By: Emily B

Some people think that dreams are just stories in your head, but there's more to it. Dreams help with problem solving and ideas. For example, Mozart got song ideas from his dreams. When your sleeping, not all the parts of your brain are resting, there are some still at work making those dreams possible.

What it Does for you

Why DO we dream, what IS the purpose? Here are theories about what dreaming does for yourself. One theory is, dreaming lets the brain organize itself and go through that day's events. The people of Senoi, Malaysia say dreams tell warnings. If you are wondering why there are only theories, it’s because there is no real answer. Ancient India believed it showed them where they'd go when died. Another theory is dreaming is a form of exercise for developing your brain. Other people say they give warnings and that dreaming is the right brain talking to itself.

Behind the Scenes

When you’re sleeping, some of your brain is up still working, but not all parts are. Your visual cortex, amygdala, hippocampus, and your reticular formation are still at work helping you sleep and dream. Those brain parts are very important because they make our dreams happen. Our brain parts that make things make sense are not working and in REM sleep you can have the wildest of dreams. If you don’t experience REM sleep, it may cause you to have hallucinations. REM sleep stands for rapid eye movement, it's a stage in sleeping where your dreams usually occur. Your eyes dart quickly back and forth while your eyes are closed. Eugene Aserinsky is the man who discovered REM sleep by watching the eyes of people sleeping. During this stage, your blood flow and heart rate rise and have sudden changes. For young babies and people with head injuries, REM sleep occurs more for them because of the brain development and repair that's going on.

The Stages

There are stages that lead up to dreaming. The first part of sleeping is when you're wide awake and you're not feeling tired or sleepy. The second one is drowsiness, which it lasts 10 to 30 minutes. The second stage, is where you doze off but get woken up from hypnotic jerks. The next stage is light sleep, it's mostly half of your sleep time and your heart rate slows and body temperature drops. The next stage is deep sleep which happens about 25% of your sleep and also called delta sleep because you have slower brain waves. The fifth stage is deepest sleep. It is important if your awake too long and sleep which brain recovery thought is happening. Last but not least is REM sleep, it happens about 90 minutes into your sleep cycle. Vivid dreaming happens and your brain is really active, and your body is paralyzed.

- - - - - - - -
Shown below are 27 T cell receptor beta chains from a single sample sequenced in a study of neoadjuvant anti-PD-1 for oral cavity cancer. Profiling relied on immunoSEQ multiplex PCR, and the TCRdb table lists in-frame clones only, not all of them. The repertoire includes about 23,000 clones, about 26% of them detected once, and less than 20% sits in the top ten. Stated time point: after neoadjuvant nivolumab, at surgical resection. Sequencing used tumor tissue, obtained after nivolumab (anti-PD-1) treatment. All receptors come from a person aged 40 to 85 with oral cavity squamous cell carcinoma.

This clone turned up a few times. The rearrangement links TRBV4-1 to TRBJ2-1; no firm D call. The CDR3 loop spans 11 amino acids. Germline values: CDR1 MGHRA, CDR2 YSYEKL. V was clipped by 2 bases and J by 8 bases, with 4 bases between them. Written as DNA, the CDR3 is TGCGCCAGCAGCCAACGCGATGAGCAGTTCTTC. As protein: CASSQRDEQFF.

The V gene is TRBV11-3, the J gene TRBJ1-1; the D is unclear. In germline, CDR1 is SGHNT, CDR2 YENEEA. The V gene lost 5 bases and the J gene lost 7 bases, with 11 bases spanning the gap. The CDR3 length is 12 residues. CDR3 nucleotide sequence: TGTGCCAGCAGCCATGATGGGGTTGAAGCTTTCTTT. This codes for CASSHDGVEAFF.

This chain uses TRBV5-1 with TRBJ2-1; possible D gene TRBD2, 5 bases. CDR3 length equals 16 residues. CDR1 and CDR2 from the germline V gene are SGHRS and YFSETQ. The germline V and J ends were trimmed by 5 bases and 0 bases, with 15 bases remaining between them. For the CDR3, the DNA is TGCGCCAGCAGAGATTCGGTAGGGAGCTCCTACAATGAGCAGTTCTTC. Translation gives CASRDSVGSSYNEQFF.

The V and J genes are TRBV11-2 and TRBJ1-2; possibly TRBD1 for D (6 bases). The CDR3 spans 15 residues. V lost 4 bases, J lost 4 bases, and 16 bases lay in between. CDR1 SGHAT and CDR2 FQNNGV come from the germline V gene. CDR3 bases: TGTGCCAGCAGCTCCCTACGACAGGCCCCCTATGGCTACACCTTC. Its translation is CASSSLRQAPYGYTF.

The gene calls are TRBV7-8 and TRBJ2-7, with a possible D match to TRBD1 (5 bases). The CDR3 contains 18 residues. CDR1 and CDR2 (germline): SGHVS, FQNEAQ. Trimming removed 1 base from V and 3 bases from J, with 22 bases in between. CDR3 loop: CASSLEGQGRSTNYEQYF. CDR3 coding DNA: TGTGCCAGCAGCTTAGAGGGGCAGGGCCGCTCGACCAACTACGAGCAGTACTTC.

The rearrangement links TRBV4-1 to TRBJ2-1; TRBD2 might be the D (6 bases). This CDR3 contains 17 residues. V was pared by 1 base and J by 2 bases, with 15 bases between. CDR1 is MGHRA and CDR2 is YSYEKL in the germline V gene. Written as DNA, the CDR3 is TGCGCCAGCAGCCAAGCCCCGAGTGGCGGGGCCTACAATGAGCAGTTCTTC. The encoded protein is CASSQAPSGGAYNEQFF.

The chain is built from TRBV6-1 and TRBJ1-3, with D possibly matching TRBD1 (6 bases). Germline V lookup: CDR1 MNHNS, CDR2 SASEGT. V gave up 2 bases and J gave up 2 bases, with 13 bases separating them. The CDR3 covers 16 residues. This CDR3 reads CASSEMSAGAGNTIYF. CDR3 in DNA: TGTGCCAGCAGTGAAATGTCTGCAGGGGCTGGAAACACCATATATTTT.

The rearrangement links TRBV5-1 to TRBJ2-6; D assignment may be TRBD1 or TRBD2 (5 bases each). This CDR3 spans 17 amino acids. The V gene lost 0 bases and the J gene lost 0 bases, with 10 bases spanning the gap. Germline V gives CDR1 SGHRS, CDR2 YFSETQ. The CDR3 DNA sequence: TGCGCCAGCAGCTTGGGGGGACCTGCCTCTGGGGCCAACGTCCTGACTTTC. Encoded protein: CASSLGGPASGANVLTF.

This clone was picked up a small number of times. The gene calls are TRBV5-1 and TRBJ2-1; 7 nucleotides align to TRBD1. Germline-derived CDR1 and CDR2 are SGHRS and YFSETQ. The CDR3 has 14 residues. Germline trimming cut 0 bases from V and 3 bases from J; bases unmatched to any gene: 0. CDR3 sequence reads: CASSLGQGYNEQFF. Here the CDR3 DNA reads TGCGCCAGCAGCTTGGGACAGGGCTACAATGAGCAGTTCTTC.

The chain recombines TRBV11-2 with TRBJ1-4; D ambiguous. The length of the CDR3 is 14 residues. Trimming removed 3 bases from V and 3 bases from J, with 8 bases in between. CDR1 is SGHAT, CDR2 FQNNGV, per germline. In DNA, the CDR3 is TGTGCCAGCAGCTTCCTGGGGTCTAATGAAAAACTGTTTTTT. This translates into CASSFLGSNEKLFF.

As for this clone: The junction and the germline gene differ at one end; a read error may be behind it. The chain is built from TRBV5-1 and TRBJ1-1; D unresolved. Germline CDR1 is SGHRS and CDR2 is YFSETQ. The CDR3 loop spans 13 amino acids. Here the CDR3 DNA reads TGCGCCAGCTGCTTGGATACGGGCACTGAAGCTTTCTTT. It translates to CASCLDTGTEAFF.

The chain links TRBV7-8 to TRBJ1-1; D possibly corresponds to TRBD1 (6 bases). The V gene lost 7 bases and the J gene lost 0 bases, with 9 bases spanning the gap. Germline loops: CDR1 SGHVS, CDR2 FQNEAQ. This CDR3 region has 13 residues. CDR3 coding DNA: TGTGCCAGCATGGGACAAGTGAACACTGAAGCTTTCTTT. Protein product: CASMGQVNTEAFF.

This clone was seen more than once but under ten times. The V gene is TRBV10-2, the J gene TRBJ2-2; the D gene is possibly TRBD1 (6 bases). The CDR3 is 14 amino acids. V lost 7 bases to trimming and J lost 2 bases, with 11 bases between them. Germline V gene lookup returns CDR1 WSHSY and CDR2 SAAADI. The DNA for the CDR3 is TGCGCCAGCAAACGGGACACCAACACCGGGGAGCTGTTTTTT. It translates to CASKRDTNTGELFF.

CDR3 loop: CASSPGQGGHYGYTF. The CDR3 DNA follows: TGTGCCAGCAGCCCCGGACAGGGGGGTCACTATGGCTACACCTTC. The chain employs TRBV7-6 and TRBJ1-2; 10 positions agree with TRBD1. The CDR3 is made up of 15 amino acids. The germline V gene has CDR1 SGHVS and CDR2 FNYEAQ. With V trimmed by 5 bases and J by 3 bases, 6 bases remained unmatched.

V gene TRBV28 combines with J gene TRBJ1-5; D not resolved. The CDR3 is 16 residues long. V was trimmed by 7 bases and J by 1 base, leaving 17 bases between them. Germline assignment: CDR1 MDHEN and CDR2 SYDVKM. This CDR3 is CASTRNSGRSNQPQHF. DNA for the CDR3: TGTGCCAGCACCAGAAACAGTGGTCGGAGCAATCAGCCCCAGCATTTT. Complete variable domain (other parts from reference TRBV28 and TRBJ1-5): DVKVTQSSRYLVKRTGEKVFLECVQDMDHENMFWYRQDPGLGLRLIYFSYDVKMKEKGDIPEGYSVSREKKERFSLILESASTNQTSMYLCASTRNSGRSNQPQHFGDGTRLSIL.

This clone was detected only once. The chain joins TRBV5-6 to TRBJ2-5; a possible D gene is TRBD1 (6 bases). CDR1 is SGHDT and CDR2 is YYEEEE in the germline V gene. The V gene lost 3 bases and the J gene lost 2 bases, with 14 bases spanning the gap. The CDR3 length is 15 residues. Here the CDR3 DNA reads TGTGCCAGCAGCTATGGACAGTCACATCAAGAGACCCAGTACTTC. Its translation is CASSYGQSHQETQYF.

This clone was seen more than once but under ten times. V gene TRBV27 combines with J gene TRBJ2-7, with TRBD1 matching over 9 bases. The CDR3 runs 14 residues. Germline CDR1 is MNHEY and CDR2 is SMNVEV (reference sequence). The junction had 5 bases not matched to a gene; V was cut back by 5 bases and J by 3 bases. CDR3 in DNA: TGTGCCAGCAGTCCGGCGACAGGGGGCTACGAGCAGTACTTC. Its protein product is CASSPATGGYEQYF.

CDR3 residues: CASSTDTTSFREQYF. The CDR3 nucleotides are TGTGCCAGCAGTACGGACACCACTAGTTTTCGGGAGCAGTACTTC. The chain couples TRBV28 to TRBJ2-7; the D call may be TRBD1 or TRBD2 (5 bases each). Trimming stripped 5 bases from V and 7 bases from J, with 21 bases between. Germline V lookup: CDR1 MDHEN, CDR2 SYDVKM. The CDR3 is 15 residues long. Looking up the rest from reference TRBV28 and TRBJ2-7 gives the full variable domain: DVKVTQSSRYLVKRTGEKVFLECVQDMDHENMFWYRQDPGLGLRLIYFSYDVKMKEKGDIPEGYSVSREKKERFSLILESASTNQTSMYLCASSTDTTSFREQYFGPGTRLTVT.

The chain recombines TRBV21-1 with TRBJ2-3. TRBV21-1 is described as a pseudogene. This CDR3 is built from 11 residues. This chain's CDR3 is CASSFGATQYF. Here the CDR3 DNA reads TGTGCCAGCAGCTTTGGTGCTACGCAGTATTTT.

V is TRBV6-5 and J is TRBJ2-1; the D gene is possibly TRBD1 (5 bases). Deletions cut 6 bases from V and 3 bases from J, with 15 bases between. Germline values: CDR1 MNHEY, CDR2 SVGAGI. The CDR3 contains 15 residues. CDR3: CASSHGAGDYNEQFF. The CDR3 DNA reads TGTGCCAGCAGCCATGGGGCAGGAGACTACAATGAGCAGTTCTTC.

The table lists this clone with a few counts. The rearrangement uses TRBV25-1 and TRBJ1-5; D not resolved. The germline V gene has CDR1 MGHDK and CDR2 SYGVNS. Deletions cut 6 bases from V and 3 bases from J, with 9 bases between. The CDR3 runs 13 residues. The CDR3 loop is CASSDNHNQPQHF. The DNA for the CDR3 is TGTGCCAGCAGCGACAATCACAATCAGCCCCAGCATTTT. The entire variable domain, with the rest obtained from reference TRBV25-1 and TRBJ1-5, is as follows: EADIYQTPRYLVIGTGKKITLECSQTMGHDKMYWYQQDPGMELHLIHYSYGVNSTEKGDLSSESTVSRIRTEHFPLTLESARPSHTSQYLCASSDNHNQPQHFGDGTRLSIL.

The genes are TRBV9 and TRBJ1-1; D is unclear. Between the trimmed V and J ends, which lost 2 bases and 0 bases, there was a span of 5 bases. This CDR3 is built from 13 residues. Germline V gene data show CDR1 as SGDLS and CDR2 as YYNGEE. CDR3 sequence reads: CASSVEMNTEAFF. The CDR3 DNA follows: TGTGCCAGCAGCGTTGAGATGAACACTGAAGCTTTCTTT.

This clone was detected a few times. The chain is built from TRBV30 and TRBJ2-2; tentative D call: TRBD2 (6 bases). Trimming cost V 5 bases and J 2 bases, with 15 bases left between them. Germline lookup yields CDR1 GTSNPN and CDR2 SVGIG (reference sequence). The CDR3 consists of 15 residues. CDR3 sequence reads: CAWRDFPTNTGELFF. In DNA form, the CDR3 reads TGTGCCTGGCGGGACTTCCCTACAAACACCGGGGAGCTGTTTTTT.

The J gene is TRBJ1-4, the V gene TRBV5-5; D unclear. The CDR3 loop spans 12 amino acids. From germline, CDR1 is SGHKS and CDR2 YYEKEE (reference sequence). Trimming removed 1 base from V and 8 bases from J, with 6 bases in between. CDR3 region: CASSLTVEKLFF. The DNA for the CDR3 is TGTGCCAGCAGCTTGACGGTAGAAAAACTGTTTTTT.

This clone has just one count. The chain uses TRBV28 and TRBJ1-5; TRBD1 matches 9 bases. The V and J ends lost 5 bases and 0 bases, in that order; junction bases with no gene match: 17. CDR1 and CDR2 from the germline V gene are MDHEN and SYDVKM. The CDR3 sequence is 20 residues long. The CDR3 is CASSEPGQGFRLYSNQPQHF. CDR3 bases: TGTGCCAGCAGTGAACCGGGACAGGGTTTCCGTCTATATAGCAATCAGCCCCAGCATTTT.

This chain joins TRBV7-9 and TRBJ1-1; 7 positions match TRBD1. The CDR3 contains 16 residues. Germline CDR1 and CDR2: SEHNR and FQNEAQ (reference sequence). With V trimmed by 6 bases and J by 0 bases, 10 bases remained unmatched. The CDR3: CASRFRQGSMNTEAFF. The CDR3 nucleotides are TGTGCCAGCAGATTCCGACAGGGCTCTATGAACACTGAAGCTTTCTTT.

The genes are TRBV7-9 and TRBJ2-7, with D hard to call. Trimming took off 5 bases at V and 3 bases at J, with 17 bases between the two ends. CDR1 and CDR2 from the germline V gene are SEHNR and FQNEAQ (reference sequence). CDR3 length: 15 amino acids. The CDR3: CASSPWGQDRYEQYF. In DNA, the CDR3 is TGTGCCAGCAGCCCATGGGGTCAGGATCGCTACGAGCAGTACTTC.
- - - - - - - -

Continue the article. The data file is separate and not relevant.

Quick Facts

  • Lucid dreamers can scare away a nightmare. Lucid dreaming is when your frontal lobe “turns on” but the block in the signals continues. It results in dreaming in a normal and logic state of mind.
  • 40% of dreams are about strangers
  • We dream in color but remember in black and white.
  • Mostly 1/3 of dreams take place in houses and 1/4 in moving vehicles.
  • An average person has about 300,000 dreams in a lifetime which adds up to 20 years of your life sleeping.


Do you know about the scary, sad, or horrific dreams you sometimes have? Here are some facts you might want to know about these nightmares. The word nightmare comes from the Old English word “mare’, that means demon. Some people thought bad dreams were caused by evil spirits. You usually get the scariest dreams at the ages 3 to 4 years old. Nightmares usually happen in the second half of your sleep when there's more REM sleep. The reason you remember nightmares because they're so scary it wakes you up.

Man with an Idea

Q: What do dreams mean? Why do we have them?

A:(Sigmund Freud) Dreams are things in the unconscious. Even in sleep it can't be expressed freely, so they're represented in symbols.

In 1900, Sigmund Freud (a German doctor), wrote the book “The Interpretations of Dreams”. He was the first person to say that dreams may have a different meaning. Freud thought analyzing dreams could help recognize emotions and feelings. Symbols and elements in dreams can help explain a possible meaning of something. Two symbols such as flying, which means feeling confident, and falling, means you're maybe worrying

about failing. These symbols might not be true for everybody.

In conclusion, dreaming has more to it than what people think. The answer to why do we dream is difficult because there is no true right answer yet. But an understandable idea is dreaming helps your brain sort and organize memories. Dreaming is something everyone does, so learning about it helps you know what's happening while you dream.

Works Cited

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Carter, Rita, Susan Aldridge, Martyn Page, Steve Parker, Christopher D. Frith, Uta Frith, and Melanie B. Shulman. The Human Brain Book. London: DK Pub., 2009. Print. Citation 3

Funston, Sylvia, Gary Clement, Jay Ingram, and Sylvia Funston. It's All in Your Head: A Guide to Your Brillant Brain. Toronto: Maple Tree, 2005. Print. Citation 9

Kluger, Jeffrey. Your Brain: A User's Guide. New York, NY: Time, 2009. Print. Citation 4

Maurer, Tracy. The Brain. Vero Beach, FL: Rourke, 1999. Print. Citation 5

Newquist, H. P., Keith Kasnot, and Eric Brace. The Great Brain Book: An inside Look at the inside of Your Head. New York: Scholastic Reference, 2004. Print. Citation 2

Rosen, Marvin. Sleep and Dreaming. Philadelphia: Chelsea House, 2006. Print. Citation 6

Turkington, Carol. The Brain Encyclopedia. New York: Facts on File, 1996. Print. Citation 7

"Understanding Your Brain (Usborne Science for Beginners) Paperback – March, 1996." Understanding Your Brain (Usborne Science for Beginners): Rebecca Treays, Christyan Fox: 9780746020142: Amazon.com: Books. N.p., n.d. Web. 01 Dec. 2014. Citation 6

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